Nation roundup for January 25


Kerry grilled on Iran, Syria, Hagel

WASHINGTON (AP) — Sen. John Kerry, President Barack Obama’s nominee for secretary of state, collected pledges of support Thursday and testified at his confirmation hearing that U.S. foreign policy should be defined by a helping hand as well as military strength.

The Massachusetts Democrat discussed Iran, Syria, climate change and a variety of issues with members of the Foreign Relations Committee at a hearing that recalled an unusual American life — son of a diplomat, Navy lieutenant who volunteered for Vietnam, anti-war protester, five-term senator, unsuccessful nominee for president, and Obama’s unofficial envoy.

The nearly four-hour hearing also provided an odd juxtaposition as Kerry, a member of the panel for 28 years and its chairman for the last four, sat alone in the witness chair. At one point, Sen. Bob Menendez, D-N.J., the incoming chairman who presided, mistakenly referred to Kerry as “Mr. Secretary.”

The current secretary, Hillary Rodham Clinton, introduced Kerry, calling him “the right choice.” She is stepping down after four years.

The committee is expected to approve Kerry’s nomination early next week, and a full Senate vote could occur before the month is out.

Obama chooses leader of SEC

WASHINGTON (AP) — President Barack Obama sent his strongest signal yet Thursday that he wants the government to get tougher with Wall Street, appointing a former prosecutor to head the Securities and Exchange Commission for the first time in the agency’s 79-year history.

Mary Jo White, former U.S. attorney in Manhattan, has an extensive record of prosecuting white-collar crime, won convictions in the 1993 World Trade Center bombing and the 1998 terrorist attacks on two U.S. embassies in Africa, and put crime boss John Gotti away.

If confirmed, she will have the job of enforcing complicated regulations written in response to the worst financial crisis since the Depression.

“You don’t want to mess with Mary Jo,” the president said at the White House with White at his side. “As one former SEC chairman said, Mary Jo does not intimidate easily, and that’s important because she’s got a big job ahead of her.”

White would take over at the SEC from Elisse Walter, who has been interim chairwoman since Mary Schapiro resigned in December.

Teacher accused of molesting 20

LOS ANGELES (AP) — A fourth-grade teacher who worked nearly 40 years in the Los Angeles Unified School District has been arrested on suspicion of sexually abusing 20 students, a year after another veteran teacher accused of molesting nearly two dozen pupils brought national attention to the district and the problem of classroom sex abuse.

After a 10-month investigation, eight felony counts of continual sexual abuse and seven counts of lewd acts upon a child were filed Wednesday against Robert Pimentel, of Newport Beach, for abuse that allegedly took place at George De La Torre Jr. Elementary in the Wilmington area, officer Christopher No told The Associated Press.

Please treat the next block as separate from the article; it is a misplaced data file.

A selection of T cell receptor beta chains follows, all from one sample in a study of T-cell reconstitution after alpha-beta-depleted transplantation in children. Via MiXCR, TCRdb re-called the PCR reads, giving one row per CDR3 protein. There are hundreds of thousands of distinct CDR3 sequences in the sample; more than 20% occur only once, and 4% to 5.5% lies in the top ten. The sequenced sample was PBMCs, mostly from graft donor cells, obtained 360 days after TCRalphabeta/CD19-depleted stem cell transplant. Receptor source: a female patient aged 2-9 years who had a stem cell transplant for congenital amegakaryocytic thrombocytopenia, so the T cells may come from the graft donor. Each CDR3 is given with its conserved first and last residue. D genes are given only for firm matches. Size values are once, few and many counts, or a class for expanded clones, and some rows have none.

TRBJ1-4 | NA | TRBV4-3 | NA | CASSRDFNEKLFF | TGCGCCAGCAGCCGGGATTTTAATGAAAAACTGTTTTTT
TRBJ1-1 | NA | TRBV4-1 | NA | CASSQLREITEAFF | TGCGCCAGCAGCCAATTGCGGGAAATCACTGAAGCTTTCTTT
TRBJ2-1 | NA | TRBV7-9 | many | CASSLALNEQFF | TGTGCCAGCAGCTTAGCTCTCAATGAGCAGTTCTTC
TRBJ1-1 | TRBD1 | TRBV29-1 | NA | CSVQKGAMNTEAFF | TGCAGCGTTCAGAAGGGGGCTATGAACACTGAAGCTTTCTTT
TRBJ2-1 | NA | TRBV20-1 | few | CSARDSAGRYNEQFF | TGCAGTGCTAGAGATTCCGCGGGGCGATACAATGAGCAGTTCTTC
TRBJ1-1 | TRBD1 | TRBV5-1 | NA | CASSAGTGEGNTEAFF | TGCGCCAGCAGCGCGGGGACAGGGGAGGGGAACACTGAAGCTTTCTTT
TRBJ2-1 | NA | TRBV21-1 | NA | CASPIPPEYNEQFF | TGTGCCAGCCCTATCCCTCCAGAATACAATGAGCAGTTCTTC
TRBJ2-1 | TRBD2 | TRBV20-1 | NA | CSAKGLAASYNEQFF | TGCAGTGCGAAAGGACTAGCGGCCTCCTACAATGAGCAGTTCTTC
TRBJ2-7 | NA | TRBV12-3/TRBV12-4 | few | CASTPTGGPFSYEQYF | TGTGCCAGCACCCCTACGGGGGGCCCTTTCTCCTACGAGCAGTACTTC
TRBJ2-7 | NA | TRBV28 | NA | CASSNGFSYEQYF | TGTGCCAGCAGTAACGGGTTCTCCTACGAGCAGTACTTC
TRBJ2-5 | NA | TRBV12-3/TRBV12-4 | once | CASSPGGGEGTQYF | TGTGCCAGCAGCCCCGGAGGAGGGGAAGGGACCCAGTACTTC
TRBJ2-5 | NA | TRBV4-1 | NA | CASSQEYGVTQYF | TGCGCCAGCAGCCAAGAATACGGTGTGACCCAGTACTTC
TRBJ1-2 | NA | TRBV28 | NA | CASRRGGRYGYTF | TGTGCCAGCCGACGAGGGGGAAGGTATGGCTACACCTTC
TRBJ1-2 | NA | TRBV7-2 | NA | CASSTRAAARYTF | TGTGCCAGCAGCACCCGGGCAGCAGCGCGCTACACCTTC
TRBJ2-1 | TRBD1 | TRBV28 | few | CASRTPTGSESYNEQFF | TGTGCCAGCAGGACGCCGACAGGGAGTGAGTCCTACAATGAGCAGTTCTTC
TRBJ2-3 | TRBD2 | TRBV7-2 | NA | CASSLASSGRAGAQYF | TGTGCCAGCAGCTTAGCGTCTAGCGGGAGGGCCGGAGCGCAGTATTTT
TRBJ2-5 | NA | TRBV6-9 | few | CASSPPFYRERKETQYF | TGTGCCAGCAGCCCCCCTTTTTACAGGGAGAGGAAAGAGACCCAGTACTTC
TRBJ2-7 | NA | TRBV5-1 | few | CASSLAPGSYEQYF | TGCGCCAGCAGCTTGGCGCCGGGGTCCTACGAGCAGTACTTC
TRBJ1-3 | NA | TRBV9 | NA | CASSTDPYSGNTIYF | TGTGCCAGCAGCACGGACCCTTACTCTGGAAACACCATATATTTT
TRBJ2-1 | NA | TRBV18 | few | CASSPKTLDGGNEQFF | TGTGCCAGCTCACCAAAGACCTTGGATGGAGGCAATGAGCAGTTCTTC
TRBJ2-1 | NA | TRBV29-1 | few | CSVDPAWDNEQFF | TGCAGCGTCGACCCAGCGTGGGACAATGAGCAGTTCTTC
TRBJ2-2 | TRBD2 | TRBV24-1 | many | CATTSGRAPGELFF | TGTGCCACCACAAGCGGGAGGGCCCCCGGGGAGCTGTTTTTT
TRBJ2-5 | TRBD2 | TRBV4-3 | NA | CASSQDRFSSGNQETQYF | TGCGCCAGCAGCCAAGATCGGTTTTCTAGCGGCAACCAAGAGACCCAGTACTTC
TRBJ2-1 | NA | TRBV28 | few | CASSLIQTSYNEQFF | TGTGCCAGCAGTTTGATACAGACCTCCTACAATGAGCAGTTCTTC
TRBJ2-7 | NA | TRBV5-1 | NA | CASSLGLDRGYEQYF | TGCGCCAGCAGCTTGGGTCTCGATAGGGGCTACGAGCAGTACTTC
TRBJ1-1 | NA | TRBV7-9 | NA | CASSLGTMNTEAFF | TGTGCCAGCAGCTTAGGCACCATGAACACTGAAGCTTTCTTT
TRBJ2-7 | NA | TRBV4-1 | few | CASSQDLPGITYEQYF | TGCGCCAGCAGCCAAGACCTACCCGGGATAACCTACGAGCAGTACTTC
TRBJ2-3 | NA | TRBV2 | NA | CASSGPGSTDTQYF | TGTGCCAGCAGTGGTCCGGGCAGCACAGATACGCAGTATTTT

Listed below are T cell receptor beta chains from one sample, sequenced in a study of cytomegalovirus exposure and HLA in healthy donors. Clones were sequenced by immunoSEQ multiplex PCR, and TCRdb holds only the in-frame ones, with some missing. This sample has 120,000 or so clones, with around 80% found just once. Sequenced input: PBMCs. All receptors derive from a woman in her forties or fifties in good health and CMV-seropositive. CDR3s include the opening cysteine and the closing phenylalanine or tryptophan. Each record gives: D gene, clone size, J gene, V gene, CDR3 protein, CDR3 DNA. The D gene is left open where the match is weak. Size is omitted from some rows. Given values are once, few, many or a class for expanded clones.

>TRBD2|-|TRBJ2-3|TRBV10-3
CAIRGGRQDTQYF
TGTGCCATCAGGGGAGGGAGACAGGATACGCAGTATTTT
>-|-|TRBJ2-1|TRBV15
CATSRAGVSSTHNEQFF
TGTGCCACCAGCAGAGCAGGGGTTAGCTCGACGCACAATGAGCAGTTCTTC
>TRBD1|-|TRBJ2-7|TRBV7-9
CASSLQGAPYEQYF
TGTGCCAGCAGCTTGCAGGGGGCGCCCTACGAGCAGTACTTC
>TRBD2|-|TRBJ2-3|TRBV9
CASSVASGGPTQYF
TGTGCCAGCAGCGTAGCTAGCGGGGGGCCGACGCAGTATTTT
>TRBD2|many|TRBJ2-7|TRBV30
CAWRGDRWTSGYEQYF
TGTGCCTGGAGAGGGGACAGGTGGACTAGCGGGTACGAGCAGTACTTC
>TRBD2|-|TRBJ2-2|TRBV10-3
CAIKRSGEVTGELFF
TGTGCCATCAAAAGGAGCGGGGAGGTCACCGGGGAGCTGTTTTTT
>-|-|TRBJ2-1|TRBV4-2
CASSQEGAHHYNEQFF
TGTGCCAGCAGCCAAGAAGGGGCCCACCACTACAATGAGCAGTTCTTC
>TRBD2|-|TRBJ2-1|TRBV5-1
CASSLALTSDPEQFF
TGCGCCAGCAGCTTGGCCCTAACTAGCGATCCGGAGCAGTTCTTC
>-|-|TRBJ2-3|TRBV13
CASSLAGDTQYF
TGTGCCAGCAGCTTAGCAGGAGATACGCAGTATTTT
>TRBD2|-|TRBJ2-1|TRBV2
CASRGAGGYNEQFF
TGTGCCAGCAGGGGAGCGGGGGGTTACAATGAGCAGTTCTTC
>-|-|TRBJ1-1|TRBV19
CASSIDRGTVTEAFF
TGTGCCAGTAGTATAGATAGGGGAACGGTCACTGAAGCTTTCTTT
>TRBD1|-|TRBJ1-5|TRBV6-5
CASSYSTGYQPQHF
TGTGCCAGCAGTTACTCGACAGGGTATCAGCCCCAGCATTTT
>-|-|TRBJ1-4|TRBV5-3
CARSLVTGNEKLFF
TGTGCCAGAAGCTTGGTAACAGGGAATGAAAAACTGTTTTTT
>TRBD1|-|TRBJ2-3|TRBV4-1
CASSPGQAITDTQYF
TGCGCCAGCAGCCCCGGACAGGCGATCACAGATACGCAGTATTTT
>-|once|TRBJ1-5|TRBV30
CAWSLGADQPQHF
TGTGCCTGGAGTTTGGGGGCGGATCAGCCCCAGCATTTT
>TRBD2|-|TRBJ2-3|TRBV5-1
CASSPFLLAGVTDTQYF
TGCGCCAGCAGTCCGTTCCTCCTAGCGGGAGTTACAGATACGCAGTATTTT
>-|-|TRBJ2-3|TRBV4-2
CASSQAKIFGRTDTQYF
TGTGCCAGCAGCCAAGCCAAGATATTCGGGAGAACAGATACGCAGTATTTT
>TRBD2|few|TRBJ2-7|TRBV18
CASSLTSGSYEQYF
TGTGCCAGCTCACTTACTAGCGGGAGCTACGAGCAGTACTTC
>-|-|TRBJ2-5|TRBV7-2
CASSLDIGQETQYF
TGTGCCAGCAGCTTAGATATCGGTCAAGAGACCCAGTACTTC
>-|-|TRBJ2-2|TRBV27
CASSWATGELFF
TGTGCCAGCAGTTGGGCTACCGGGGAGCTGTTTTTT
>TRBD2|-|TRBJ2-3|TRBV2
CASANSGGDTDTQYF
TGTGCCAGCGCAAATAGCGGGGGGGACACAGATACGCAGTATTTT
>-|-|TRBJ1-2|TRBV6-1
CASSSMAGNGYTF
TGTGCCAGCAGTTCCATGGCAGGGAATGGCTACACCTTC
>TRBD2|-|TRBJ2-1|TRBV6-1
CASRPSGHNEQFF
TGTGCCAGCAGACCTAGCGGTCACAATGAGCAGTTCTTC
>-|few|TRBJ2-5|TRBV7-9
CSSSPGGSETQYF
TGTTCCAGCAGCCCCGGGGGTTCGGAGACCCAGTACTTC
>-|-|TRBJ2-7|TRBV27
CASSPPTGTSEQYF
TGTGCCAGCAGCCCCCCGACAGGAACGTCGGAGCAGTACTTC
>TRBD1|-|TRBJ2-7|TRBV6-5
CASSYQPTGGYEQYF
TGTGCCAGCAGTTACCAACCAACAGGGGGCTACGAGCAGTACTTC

Woman blinded by hitmen dies

NEW YORK (AP) — Linda Pugach, who was blinded in 1959 when her lover hired hit men to throw lye in her face — and became a media sensation after later marrying him — has died, her husband said Thursday. She was 75.

The infamous New York City crime was detailed in the 2007 documentary “Crazy Love.”

Pugach, who hid behind dark glasses for the rest of her life, died Tuesday at the Long Island Jewish Hospital in Queens.

The cause was heart failure, said her husband, Burton Pugach, who spent 14 years in prison for hiring the thugs to attack his then-girlfriend Linda Riss after she spurned him. He was married at the time, and the heinous attack became an instant tabloid sensation.

After his release, Pugach divorced his first wife and convinced Riss to marry him in 1974.

He proposed to her on live television.

“This was a very fairy tale romance,” a sobbing Pugach told The Associated Press on Thursday.

After the release of “Crazy Love,” Pugach praised filmmaker Dan Klores for revealing a story that for the first time “has colors — it was no longer black and white.”

Two decades after his release from prison, Pugach was accused in another case with chilling similarities but acquitted of the charges in 1997. He had been accused of threatening and harassing another lover after she tried to end their five-year affair. That woman testified that he threatened to make it “1959 all over again.”

He told the AP in an interview at the time: “Haven’t you ever threatened to kill your husband? Did you mean it? Of course not. … This has been blown out of proportion like I’ve never seen.”

Linda Pugach testified at that trial, describing her husband as a good man. Under cross-examination by Pugach, a disbarred lawyer who defended himself, she said couldn’t have sex with him after undergoing heart surgery in 1990.

“He was a naughty little boy and he was caught,” she said as she left the courtroom on his arm. She said he was an adulterer, not a criminal.

Pugach said his wife went into the hospital on Dec. 26, 2012, two days before they had scheduled a trip to Florida to buy a property in Boca Raton.

“I don’t know how I’m going to go on without her,” he said.

On Thursday he again denied that he was ever involved in the attack.

“If I had told anyone to throw lye at her, would she have married me? A monster does that,” he said.

Linda Pugach was being laid to rest in a crypt in Paramus, N.J. on Thursday.

“There’s a place for me there. We’ll be together,” he said.

 

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